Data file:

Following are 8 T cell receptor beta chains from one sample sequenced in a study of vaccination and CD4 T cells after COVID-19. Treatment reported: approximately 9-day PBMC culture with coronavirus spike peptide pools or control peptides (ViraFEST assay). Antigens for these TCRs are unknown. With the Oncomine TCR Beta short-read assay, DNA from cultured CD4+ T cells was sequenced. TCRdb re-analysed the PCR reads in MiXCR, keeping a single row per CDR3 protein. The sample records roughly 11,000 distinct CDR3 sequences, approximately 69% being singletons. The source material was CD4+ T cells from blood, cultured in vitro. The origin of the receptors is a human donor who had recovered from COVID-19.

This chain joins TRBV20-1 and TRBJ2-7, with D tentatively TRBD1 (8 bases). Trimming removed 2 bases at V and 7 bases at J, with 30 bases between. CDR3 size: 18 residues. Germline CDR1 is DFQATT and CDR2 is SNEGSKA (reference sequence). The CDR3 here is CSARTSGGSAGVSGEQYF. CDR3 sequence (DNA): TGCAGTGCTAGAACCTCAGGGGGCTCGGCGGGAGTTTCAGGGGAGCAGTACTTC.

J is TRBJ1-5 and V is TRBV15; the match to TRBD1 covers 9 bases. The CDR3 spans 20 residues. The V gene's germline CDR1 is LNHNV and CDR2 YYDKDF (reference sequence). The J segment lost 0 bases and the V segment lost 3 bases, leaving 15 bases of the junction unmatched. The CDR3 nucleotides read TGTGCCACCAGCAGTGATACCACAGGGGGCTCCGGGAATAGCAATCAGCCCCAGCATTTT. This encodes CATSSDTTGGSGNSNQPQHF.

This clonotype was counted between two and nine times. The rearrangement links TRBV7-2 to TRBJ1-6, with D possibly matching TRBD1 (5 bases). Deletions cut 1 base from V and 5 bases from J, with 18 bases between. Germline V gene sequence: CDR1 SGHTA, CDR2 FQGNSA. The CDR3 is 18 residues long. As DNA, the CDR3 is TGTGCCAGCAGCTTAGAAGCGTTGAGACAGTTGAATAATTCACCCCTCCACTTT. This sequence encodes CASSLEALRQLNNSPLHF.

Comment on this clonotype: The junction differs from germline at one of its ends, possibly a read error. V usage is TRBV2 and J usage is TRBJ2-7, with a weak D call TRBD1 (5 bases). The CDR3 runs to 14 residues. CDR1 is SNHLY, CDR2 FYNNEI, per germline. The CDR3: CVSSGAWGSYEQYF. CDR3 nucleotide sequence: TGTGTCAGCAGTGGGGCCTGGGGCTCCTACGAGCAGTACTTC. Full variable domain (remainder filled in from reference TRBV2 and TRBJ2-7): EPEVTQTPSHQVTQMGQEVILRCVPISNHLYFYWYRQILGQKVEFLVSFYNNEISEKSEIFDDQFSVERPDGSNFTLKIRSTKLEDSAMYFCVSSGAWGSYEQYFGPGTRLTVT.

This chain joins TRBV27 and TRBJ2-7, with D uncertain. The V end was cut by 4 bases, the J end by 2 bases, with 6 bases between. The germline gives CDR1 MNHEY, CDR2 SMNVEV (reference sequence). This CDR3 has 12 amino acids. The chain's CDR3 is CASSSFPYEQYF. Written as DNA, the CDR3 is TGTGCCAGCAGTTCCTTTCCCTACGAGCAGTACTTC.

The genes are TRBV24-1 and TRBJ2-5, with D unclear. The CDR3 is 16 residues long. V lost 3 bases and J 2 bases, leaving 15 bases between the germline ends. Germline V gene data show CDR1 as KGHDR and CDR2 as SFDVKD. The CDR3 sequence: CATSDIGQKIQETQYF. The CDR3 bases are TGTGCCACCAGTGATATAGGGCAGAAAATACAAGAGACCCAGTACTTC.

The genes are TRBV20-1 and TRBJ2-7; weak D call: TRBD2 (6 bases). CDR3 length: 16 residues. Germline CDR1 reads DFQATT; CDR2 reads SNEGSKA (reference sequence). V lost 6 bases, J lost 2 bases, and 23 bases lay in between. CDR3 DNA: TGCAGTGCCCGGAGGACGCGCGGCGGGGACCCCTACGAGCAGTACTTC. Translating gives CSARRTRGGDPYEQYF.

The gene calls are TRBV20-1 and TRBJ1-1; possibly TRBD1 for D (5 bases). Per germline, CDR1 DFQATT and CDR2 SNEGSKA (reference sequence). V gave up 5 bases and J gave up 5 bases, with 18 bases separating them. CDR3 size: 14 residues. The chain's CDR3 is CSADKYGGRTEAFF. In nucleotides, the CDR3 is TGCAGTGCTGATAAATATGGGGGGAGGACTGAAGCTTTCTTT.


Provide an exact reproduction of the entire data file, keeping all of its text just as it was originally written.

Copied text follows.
Following are 8 T cell receptor beta chains from one sample sequenced in a study of vaccination and CD4 T cells after COVID-19. Treatment reported: approximately 9-day PBMC culture with coronavirus spike peptide pools or control peptides (ViraFEST assay). Antigens for these TCRs are unknown. With the Oncomine TCR Beta short-read assay, DNA from cultured CD4+ T cells was sequenced. TCRdb re-analysed the PCR reads in MiXCR, keeping a single row per CDR3 protein. The sample records roughly 11,000 distinct CDR3 sequences, approximately 69% being singletons. The source material was CD4+ T cells from blood, cultured in vitro. The origin of the receptors is a human donor who had recovered from COVID-19.

This chain joins TRBV20-1 and TRBJ2-7, with D tentatively TRBD1 (8 bases). Trimming removed 2 bases at V and 7 bases at J, with 30 bases between. CDR3 size: 18 residues. Germline CDR1 is DFQATT and CDR2 is SNEGSKA (reference sequence). The CDR3 here is CSARTSGGSAGVSGEQYF. CDR3 sequence (DNA): TGCAGTGCTAGAACCTCAGGGGGCTCGGCGGGAGTTTCAGGGGAGCAGTACTTC.

J is TRBJ1-5 and V is TRBV15; the match to TRBD1 covers 9 bases. The CDR3 spans 20 residues. The V gene's germline CDR1 is LNHNV and CDR2 YYDKDF (reference sequence). The J segment lost 0 bases and the V segment lost 3 bases, leaving 15 bases of the junction unmatched. The CDR3 nucleotides read TGTGCCACCAGCAGTGATACCACAGGGGGCTCCGGGAATAGCAATCAGCCCCAGCATTTT. This encodes CATSSDTTGGSGNSNQPQHF.

This clonotype was counted between two and nine times. The rearrangement links TRBV7-2 to TRBJ1-6, with D possibly matching TRBD1 (5 bases). Deletions cut 1 base from V and 5 bases from J, with 18 bases between. Germline V gene sequence: CDR1 SGHTA, CDR2 FQGNSA. The CDR3 is 18 residues long. As DNA, the CDR3 is TGTGCCAGCAGCTTAGAAGCGTTGAGACAGTTGAATAATTCACCCCTCCACTTT. This sequence encodes CASSLEALRQLNNSPLHF.

Comment on this clonotype: The junction differs from germline at one of its ends, possibly a read error. V usage is TRBV2 and J usage is TRBJ2-7, with a weak D call TRBD1 (5 bases). The CDR3 runs to 14 residues. CDR1 is SNHLY, CDR2 FYNNEI, per germline. The CDR3: CVSSGAWGSYEQYF. CDR3 nucleotide sequence: TGTGTCAGCAGTGGGGCCTGGGGCTCCTACGAGCAGTACTTC. Full variable domain (remainder filled in from reference TRBV2 and TRBJ2-7): EPEVTQTPSHQVTQMGQEVILRCVPISNHLYFYWYRQILGQKVEFLVSFYNNEISEKSEIFDDQFSVERPDGSNFTLKIRSTKLEDSAMYFCVSSGAWGSYEQYFGPGTRLTVT.

This chain joins TRBV27 and TRBJ2-7, with D uncertain. The V end was cut by 4 bases, the J end by 2 bases, with 6 bases between. The germline gives CDR1 MNHEY, CDR2 SMNVEV (reference sequence). This CDR3 has 12 amino acids. The chain's CDR3 is CASSSFPYEQYF. Written as DNA, the CDR3 is TGTGCCAGCAGTTCCTTTCCCTACGAGCAGTACTTC.

The genes are TRBV24-1 and TRBJ2-5, with D unclear. The CDR3 is 16 residues long. V lost 3 bases and J 2 bases, leaving 15 bases between the germline ends. Germline V gene data show CDR1 as KGHDR and CDR2 as SFDVKD. The CDR3 sequence: CATSDIGQKIQETQYF. The CDR3 bases are TGTGCCACCAGTGATATAGGGCAGAAAATACAAGAGACCCAGTACTTC.

The genes are TRBV20-1 and TRBJ2-7; weak D call: TRBD2 (6 bases). CDR3 length: 16 residues. Germline CDR1 reads DFQATT; CDR2 reads SNEGSKA (reference sequence). V lost 6 bases, J lost 2 bases, and 23 bases lay in between. CDR3 DNA: TGCAGTGCCCGGAGGACGCGCGGCGGGGACCCCTACGAGCAGTACTTC. Translating gives CSARRTRGGDPYEQYF.

The gene calls are TRBV20-1 and TRBJ1-1; possibly TRBD1 for D (5 bases). Per germline, CDR1 DFQATT and CDR2 SNEGSKA (reference sequence). V gave up 5 bases and J gave up 5 bases, with 18 bases separating them. CDR3 size: 14 residues. The chain's CDR3 is CSADKYGGRTEAFF. In nucleotides, the CDR3 is TGCAGTGCTGATAAATATGGGGGGAGGACTGAAGCTTTCTTT.